Subscribe to our free, weekly email newsletter!


AAPA chief Nagle praises LaHood’s focus on ports as DOT Secretary

By Jeff Berman, Group News Editor
January 30, 2013

As reported yesterday, United States Department of Transportation Secretary Ray LaHood said he would not serve a second term in his position.

In an e-mail to DOT staffers announcing his decision, LaHood listed a number of accomplishments made by the DOT under his watch. Among them was significant investments made into U.S. ports.

But when it came to ports, LaHood’s tenure as DOT Secretary went beyond just investments, according to Kurt Nagle, president and chief executive officer of the American Association of Port Authorities (AAPA) in Alexandria, Va.

“AAPA and the public port industry have greatly appreciated Secretary LaHood’s recognition of the importance of ports as a critical link in our transportation system and his support for port related infrastructure investment during his term as Secretary,” Nagle told LM.

Nagle highlighted various port-related accomplishments made by LaHood, whom the AAPA invited to make a presentation at its annual Spring Conference in Washington, D.C., over the last four years, including taking the initiative to hold two national port summits—in San Diego in 2010 and Chicago in 2011—to hear directly from port leaders about the needs and priorities of ports, which Nagle noted were the first such meetings ever conducted. 

“From these sessions, we believe the Secretary gained valuable insight into some of the port community’s most pressing concerns, including the need to increase federal funding for port-related infrastructure and to support funding and policies related to short-sea shipping (aka, America’s Marine Highways),” explained Nagle

In terms of infrastructure funding and short-sea shipping, Nagle pointed to how
LaHood was instrumental in supporting the port industry in its quest for TIGER (Transportation Infrastructure Generating Economic Recovery) grants and short-sea shipping legislation

And he also observed how LaHood established the formation of a Freight Policy Council. The mission of the Council is to oversee the condition and performance of the National Freight Network, as defined by the latest surface transportation authorization, known as “Moving Ahead for Progress in the 21st Century” (MAP-21), which was recently signed into law.  Chaired by Deputy Transportation Secretary John Porcari, the Council includes USDOT leadership from the relevant modes that handle highways, rail, seaports and airports, said Nagle.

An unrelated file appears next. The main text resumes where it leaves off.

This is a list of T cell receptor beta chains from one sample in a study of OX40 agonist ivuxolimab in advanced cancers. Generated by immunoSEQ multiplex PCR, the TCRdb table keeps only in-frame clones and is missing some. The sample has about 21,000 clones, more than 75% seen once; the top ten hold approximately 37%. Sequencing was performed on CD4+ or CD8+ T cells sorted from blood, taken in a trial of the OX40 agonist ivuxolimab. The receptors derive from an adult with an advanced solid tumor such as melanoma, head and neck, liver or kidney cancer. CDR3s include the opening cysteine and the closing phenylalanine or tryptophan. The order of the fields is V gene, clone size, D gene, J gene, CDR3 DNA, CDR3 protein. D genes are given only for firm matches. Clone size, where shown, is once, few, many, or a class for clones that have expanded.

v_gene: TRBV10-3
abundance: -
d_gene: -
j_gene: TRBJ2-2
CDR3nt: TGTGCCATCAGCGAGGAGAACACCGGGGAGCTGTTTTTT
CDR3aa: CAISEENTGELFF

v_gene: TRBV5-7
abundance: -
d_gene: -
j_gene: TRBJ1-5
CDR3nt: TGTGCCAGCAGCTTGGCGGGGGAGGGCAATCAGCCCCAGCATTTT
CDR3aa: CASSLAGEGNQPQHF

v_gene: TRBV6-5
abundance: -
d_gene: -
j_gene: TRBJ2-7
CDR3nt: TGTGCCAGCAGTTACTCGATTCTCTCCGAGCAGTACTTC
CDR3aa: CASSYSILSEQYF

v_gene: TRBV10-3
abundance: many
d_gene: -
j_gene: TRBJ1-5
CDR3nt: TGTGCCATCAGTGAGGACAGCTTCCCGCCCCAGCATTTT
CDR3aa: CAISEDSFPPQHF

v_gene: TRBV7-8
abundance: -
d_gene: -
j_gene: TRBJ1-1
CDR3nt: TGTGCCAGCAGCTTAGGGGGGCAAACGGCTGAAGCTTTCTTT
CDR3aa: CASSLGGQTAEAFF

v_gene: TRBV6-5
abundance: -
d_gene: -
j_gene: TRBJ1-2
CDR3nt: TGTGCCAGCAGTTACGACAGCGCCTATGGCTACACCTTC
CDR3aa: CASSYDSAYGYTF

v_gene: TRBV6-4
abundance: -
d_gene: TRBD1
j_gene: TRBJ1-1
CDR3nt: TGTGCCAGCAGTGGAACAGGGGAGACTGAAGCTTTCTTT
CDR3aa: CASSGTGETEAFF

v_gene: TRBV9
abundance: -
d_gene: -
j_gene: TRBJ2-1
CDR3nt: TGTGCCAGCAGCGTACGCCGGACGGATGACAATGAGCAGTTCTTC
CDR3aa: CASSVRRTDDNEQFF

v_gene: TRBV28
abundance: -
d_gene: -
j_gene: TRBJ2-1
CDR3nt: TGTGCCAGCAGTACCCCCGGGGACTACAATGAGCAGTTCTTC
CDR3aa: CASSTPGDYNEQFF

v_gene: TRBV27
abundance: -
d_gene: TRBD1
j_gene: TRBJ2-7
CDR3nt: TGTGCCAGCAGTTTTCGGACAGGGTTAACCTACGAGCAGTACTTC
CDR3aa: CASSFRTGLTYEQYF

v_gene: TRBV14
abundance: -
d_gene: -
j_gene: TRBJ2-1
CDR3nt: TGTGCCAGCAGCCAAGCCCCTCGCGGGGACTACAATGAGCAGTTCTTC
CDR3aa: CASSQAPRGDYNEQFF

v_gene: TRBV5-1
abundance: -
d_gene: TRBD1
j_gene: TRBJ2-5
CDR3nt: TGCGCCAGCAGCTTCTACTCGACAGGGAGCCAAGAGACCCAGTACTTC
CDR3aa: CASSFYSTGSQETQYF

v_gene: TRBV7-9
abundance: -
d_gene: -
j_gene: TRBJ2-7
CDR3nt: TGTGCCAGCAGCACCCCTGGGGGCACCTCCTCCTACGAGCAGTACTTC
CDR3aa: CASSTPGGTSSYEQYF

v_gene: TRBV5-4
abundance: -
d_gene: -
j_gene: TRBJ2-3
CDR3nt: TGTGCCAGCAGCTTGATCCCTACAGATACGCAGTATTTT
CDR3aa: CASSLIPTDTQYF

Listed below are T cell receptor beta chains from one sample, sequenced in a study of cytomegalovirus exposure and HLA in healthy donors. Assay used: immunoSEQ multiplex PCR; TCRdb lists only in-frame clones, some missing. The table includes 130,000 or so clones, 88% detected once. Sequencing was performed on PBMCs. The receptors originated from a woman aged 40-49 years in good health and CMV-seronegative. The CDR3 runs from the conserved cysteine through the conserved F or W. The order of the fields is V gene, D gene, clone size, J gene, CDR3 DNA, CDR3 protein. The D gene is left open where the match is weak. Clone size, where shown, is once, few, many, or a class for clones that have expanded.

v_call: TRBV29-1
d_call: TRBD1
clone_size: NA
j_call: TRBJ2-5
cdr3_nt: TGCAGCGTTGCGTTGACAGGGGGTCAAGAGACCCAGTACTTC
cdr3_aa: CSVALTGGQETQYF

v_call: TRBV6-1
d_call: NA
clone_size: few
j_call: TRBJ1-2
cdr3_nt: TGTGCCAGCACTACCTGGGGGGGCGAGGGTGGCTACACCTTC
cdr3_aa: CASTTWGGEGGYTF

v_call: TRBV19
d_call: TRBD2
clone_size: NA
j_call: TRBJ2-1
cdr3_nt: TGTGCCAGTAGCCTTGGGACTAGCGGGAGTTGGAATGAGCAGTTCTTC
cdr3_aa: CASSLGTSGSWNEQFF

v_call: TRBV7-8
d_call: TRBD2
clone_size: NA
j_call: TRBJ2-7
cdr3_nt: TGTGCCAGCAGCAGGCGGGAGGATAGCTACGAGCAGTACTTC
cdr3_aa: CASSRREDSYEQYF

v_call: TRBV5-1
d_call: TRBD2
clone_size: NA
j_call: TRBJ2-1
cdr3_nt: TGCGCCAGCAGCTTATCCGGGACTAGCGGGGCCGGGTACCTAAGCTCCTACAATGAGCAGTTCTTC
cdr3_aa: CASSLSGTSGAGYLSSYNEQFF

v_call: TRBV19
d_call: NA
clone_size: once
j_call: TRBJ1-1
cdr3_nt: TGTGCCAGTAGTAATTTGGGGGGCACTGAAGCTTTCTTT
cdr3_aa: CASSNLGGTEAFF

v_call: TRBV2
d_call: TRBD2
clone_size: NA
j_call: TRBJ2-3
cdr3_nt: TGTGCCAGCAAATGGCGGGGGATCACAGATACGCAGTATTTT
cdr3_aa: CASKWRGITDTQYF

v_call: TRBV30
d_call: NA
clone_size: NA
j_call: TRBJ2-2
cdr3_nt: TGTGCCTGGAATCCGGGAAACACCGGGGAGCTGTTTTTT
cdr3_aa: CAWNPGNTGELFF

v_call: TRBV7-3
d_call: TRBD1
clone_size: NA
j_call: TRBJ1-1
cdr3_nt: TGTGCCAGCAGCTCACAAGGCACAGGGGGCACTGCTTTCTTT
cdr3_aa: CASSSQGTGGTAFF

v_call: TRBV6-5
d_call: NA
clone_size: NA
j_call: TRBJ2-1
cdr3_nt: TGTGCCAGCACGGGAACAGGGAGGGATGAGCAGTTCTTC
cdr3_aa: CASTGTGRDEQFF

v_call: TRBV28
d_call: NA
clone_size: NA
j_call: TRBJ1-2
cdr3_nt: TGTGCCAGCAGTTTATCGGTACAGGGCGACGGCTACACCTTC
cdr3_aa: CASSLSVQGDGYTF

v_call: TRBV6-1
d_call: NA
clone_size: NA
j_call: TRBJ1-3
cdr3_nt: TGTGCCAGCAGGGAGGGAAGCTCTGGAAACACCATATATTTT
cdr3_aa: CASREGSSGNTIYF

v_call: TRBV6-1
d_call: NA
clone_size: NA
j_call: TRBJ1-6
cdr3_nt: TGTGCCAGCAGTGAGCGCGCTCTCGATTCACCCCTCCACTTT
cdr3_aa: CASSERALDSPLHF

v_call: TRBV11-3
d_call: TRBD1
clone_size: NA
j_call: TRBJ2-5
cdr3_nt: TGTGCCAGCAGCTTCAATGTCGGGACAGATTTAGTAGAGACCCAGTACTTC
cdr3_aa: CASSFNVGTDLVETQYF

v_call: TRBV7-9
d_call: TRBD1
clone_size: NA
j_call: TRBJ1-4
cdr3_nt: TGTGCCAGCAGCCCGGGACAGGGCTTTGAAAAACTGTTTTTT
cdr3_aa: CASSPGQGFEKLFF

AAPA has advocated for a multimodal approach on freight at DOT and Nagle said it believes LaHood’s leadership in establishing the council was a very positive step, particularly as DOT develops a National Freight Policy and implements the freight provisions included in MAP-21.

“In short, Secretary LaHood has been vocal in highlighting the vital role ports play and a strong supporter of the needs of ports during his time as transportation secretary,” said Nagle. “We have very much appreciated his role in raising awareness in the U.S. of the value that ports bring to jobs creation, business development, economic recovery and international trade.”

About the Author

Jeff Berman headshot
Jeff Berman
Group News Editor

Jeff Berman is Group News Editor for Logistics Management, Modern Materials Handling, and Supply Chain Management Review. Jeff works and lives in Cape Elizabeth, Maine, where he covers all aspects of the supply chain, logistics, freight transportation, and materials handling sectors on a daily basis. .(JavaScript must be enabled to view this email address).


Subscribe to Logistics Management magazine

Subscribe today. It's FREE!
Get timely insider information that you can use to better manage your
entire logistics operation.
Start your FREE subscription today!

Recent Entries

While shippers ready themselves for the long Labor Day weekend, we’d like to remind them that new security and compliance regulations are - as always – looming ahead.

United States Class I carloads were down 56,104 carloads–or 4.6 percent annually–at 1,115,957 in August, and intermodal containers and trailers were up 3.6 percent--or 38,617 units- at 1,114,370.

A new report from Chicago-based freight transportation and logistics consultancy CarrierDirect released this week examines current freight market conditions and what logistics and supply chain stakeholders need to do and know in order to stay one step ahead of the competition.

You’ve heard the old saying, it was the best of times, it was the worst of times. Rob Handfield sees this as the best of times for procurement professionals, who have an opportunity to deliver real value to their organizations

While core metrics were down from a very impressive July, the August edition of the Non-Manufacturing Report on Business from the Institute of Supply Management (ISM) was still very strong.

Article Topics

News · Ports · AAPA · LaHood · All topics

Comments

Post a comment
Commenting is not available in this channel entry.


© Copyright 2015 Peerless Media LLC, a division of EH Publishing, Inc • 111 Speen Street, Ste 200, Framingham, MA 01701 USA